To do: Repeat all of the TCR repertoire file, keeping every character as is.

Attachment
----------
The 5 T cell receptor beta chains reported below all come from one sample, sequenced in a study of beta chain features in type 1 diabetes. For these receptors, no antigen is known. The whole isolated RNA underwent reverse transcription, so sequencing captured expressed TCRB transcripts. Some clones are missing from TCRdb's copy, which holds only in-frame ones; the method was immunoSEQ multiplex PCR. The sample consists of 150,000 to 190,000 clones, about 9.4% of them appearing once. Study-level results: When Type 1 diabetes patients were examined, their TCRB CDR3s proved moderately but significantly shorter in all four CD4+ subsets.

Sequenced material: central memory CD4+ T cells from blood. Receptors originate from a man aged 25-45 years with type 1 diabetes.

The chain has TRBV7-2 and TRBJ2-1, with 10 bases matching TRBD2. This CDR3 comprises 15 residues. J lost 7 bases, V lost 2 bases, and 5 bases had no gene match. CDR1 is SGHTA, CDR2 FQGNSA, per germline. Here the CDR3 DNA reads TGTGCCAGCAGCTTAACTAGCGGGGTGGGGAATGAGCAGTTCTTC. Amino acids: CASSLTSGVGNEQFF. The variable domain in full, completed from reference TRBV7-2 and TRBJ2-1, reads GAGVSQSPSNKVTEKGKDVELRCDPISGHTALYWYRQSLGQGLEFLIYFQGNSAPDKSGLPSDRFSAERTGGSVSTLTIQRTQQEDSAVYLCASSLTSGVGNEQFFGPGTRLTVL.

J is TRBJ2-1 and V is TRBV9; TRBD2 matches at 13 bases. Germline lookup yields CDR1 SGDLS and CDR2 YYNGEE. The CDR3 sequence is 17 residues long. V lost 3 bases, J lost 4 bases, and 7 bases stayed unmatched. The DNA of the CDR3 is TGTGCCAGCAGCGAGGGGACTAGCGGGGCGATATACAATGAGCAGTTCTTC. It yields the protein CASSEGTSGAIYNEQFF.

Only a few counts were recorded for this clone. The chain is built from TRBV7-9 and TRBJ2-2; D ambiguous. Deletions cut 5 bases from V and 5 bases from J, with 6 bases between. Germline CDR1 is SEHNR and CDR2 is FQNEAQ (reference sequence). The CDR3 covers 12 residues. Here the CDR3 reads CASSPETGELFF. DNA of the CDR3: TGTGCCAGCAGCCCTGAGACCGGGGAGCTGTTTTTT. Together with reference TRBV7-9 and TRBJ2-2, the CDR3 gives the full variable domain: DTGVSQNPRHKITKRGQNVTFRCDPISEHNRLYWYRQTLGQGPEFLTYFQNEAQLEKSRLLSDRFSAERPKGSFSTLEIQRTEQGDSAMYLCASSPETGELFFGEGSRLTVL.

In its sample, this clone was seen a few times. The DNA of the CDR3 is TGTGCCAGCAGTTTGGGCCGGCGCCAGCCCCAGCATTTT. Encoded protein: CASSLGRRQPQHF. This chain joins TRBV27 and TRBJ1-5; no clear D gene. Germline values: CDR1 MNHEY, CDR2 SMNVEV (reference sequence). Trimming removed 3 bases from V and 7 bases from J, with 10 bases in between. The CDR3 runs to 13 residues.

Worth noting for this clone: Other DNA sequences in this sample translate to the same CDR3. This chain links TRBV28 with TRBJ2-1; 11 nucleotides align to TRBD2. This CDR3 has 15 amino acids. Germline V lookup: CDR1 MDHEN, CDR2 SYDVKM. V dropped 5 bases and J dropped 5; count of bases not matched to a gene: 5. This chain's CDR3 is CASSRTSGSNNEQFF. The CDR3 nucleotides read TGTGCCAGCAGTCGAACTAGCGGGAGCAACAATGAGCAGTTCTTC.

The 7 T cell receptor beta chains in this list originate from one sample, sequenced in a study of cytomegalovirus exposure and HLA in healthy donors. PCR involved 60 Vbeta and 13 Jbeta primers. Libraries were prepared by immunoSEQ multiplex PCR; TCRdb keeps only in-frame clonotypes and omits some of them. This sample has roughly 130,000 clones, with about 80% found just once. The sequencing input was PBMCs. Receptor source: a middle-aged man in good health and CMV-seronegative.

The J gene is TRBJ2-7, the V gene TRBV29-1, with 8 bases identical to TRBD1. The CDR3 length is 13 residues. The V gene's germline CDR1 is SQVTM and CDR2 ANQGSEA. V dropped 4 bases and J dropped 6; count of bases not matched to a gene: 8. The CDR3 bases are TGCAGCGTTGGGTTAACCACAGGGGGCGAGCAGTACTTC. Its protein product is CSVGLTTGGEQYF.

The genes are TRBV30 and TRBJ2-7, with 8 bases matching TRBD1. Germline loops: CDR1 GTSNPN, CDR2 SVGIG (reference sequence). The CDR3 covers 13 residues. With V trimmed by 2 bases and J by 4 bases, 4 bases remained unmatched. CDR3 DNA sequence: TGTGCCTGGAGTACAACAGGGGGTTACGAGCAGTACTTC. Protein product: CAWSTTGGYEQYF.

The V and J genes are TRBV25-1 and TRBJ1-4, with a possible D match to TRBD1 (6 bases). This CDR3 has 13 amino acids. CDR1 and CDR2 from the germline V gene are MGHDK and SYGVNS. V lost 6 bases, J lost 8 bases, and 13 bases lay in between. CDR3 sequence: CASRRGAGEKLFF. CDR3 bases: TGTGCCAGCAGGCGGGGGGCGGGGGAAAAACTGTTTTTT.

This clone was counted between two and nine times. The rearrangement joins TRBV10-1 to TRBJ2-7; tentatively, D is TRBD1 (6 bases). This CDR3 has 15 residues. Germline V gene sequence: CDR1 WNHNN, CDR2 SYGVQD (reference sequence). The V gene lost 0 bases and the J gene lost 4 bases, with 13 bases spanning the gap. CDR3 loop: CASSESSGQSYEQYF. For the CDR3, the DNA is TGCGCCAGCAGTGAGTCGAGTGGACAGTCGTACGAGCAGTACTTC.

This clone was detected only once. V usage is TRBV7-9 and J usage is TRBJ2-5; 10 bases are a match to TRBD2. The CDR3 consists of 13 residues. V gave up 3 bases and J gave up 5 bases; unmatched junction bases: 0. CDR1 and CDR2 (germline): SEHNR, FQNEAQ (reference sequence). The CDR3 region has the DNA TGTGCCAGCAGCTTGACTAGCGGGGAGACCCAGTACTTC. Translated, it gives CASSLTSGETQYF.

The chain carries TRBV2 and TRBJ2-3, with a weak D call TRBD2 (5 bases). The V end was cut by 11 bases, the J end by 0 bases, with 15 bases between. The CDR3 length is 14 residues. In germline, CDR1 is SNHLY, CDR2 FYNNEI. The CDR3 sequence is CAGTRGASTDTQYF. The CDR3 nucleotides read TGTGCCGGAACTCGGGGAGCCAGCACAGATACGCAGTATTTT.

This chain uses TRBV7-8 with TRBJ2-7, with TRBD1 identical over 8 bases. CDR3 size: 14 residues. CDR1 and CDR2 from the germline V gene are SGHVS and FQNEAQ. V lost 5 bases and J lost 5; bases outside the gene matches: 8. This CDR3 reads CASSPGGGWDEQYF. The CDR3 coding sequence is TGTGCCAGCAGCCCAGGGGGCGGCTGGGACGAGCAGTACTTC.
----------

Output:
The 5 T cell receptor beta chains reported below all come from one sample, sequenced in a study of beta chain features in type 1 diabetes. For these receptors, no antigen is known. The whole isolated RNA underwent reverse transcription, so sequencing captured expressed TCRB transcripts. Some clones are missing from TCRdb's copy, which holds only in-frame ones; the method was immunoSEQ multiplex PCR. The sample consists of 150,000 to 190,000 clones, about 9.4% of them appearing once. Study-level results: When Type 1 diabetes patients were examined, their TCRB CDR3s proved moderately but significantly shorter in all four CD4+ subsets.

Sequenced material: central memory CD4+ T cells from blood. Receptors originate from a man aged 25-45 years with type 1 diabetes.

The chain has TRBV7-2 and TRBJ2-1, with 10 bases matching TRBD2. This CDR3 comprises 15 residues. J lost 7 bases, V lost 2 bases, and 5 bases had no gene match. CDR1 is SGHTA, CDR2 FQGNSA, per germline. Here the CDR3 DNA reads TGTGCCAGCAGCTTAACTAGCGGGGTGGGGAATGAGCAGTTCTTC. Amino acids: CASSLTSGVGNEQFF. The variable domain in full, completed from reference TRBV7-2 and TRBJ2-1, reads GAGVSQSPSNKVTEKGKDVELRCDPISGHTALYWYRQSLGQGLEFLIYFQGNSAPDKSGLPSDRFSAERTGGSVSTLTIQRTQQEDSAVYLCASSLTSGVGNEQFFGPGTRLTVL.

J is TRBJ2-1 and V is TRBV9; TRBD2 matches at 13 bases. Germline lookup yields CDR1 SGDLS and CDR2 YYNGEE. The CDR3 sequence is 17 residues long. V lost 3 bases, J lost 4 bases, and 7 bases stayed unmatched. The DNA of the CDR3 is TGTGCCAGCAGCGAGGGGACTAGCGGGGCGATATACAATGAGCAGTTCTTC. It yields the protein CASSEGTSGAIYNEQFF.

Only a few counts were recorded for this clone. The chain is built from TRBV7-9 and TRBJ2-2; D ambiguous. Deletions cut 5 bases from V and 5 bases from J, with 6 bases between. Germline CDR1 is SEHNR and CDR2 is FQNEAQ (reference sequence). The CDR3 covers 12 residues. Here the CDR3 reads CASSPETGELFF. DNA of the CDR3: TGTGCCAGCAGCCCTGAGACCGGGGAGCTGTTTTTT. Together with reference TRBV7-9 and TRBJ2-2, the CDR3 gives the full variable domain: DTGVSQNPRHKITKRGQNVTFRCDPISEHNRLYWYRQTLGQGPEFLTYFQNEAQLEKSRLLSDRFSAERPKGSFSTLEIQRTEQGDSAMYLCASSPETGELFFGEGSRLTVL.

In its sample, this clone was seen a few times. The DNA of the CDR3 is TGTGCCAGCAGTTTGGGCCGGCGCCAGCCCCAGCATTTT. Encoded protein: CASSLGRRQPQHF. This chain joins TRBV27 and TRBJ1-5; no clear D gene. Germline values: CDR1 MNHEY, CDR2 SMNVEV (reference sequence). Trimming removed 3 bases from V and 7 bases from J, with 10 bases in between. The CDR3 runs to 13 residues.

Worth noting for this clone: Other DNA sequences in this sample translate to the same CDR3. This chain links TRBV28 with TRBJ2-1; 11 nucleotides align to TRBD2. This CDR3 has 15 amino acids. Germline V lookup: CDR1 MDHEN, CDR2 SYDVKM. V dropped 5 bases and J dropped 5; count of bases not matched to a gene: 5. This chain's CDR3 is CASSRTSGSNNEQFF. The CDR3 nucleotides read TGTGCCAGCAGTCGAACTAGCGGGAGCAACAATGAGCAGTTCTTC.

The 7 T cell receptor beta chains in this list originate from one sample, sequenced in a study of cytomegalovirus exposure and HLA in healthy donors. PCR involved 60 Vbeta and 13 Jbeta primers. Libraries were prepared by immunoSEQ multiplex PCR; TCRdb keeps only in-frame clonotypes and omits some of them. This sample has roughly 130,000 clones, with about 80% found just once. The sequencing input was PBMCs. Receptor source: a middle-aged man in good health and CMV-seronegative.

The J gene is TRBJ2-7, the V gene TRBV29-1, with 8 bases identical to TRBD1. The CDR3 length is 13 residues. The V gene's germline CDR1 is SQVTM and CDR2 ANQGSEA. V dropped 4 bases and J dropped 6; count of bases not matched to a gene: 8. The CDR3 bases are TGCAGCGTTGGGTTAACCACAGGGGGCGAGCAGTACTTC. Its protein product is CSVGLTTGGEQYF.

The genes are TRBV30 and TRBJ2-7, with 8 bases matching TRBD1. Germline loops: CDR1 GTSNPN, CDR2 SVGIG (reference sequence). The CDR3 covers 13 residues. With V trimmed by 2 bases and J by 4 bases, 4 bases remained unmatched. CDR3 DNA sequence: TGTGCCTGGAGTACAACAGGGGGTTACGAGCAGTACTTC. Protein product: CAWSTTGGYEQYF.

The V and J genes are TRBV25-1 and TRBJ1-4, with a possible D match to TRBD1 (6 bases). This CDR3 has 13 amino acids. CDR1 and CDR2 from the germline V gene are MGHDK and SYGVNS. V lost 6 bases, J lost 8 bases, and 13 bases lay in between. CDR3 sequence: CASRRGAGEKLFF. CDR3 bases: TGTGCCAGCAGGCGGGGGGCGGGGGAAAAACTGTTTTTT.

This clone was counted between two and nine times. The rearrangement joins TRBV10-1 to TRBJ2-7; tentatively, D is TRBD1 (6 bases). This CDR3 has 15 residues. Germline V gene sequence: CDR1 WNHNN, CDR2 SYGVQD (reference sequence). The V gene lost 0 bases and the J gene lost 4 bases, with 13 bases spanning the gap. CDR3 loop: CASSESSGQSYEQYF. For the CDR3, the DNA is TGCGCCAGCAGTGAGTCGAGTGGACAGTCGTACGAGCAGTACTTC.

This clone was detected only once. V usage is TRBV7-9 and J usage is TRBJ2-5; 10 bases are a match to TRBD2. The CDR3 consists of 13 residues. V gave up 3 bases and J gave up 5 bases; unmatched junction bases: 0. CDR1 and CDR2 (germline): SEHNR, FQNEAQ (reference sequence). The CDR3 region has the DNA TGTGCCAGCAGCTTGACTAGCGGGGAGACCCAGTACTTC. Translated, it gives CASSLTSGETQYF.

The chain carries TRBV2 and TRBJ2-3, with a weak D call TRBD2 (5 bases). The V end was cut by 11 bases, the J end by 0 bases, with 15 bases between. The CDR3 length is 14 residues. In germline, CDR1 is SNHLY, CDR2 FYNNEI. The CDR3 sequence is CAGTRGASTDTQYF. The CDR3 nucleotides read TGTGCCGGAACTCGGGGAGCCAGCACAGATACGCAGTATTTT.

This chain uses TRBV7-8 with TRBJ2-7, with TRBD1 identical over 8 bases. CDR3 size: 14 residues. CDR1 and CDR2 from the germline V gene are SGHVS and FQNEAQ. V lost 5 bases and J lost 5; bases outside the gene matches: 8. This CDR3 reads CASSPGGGWDEQYF. The CDR3 coding sequence is TGTGCCAGCAGCCCAGGGGGCGGCTGGGACGAGCAGTACTTC.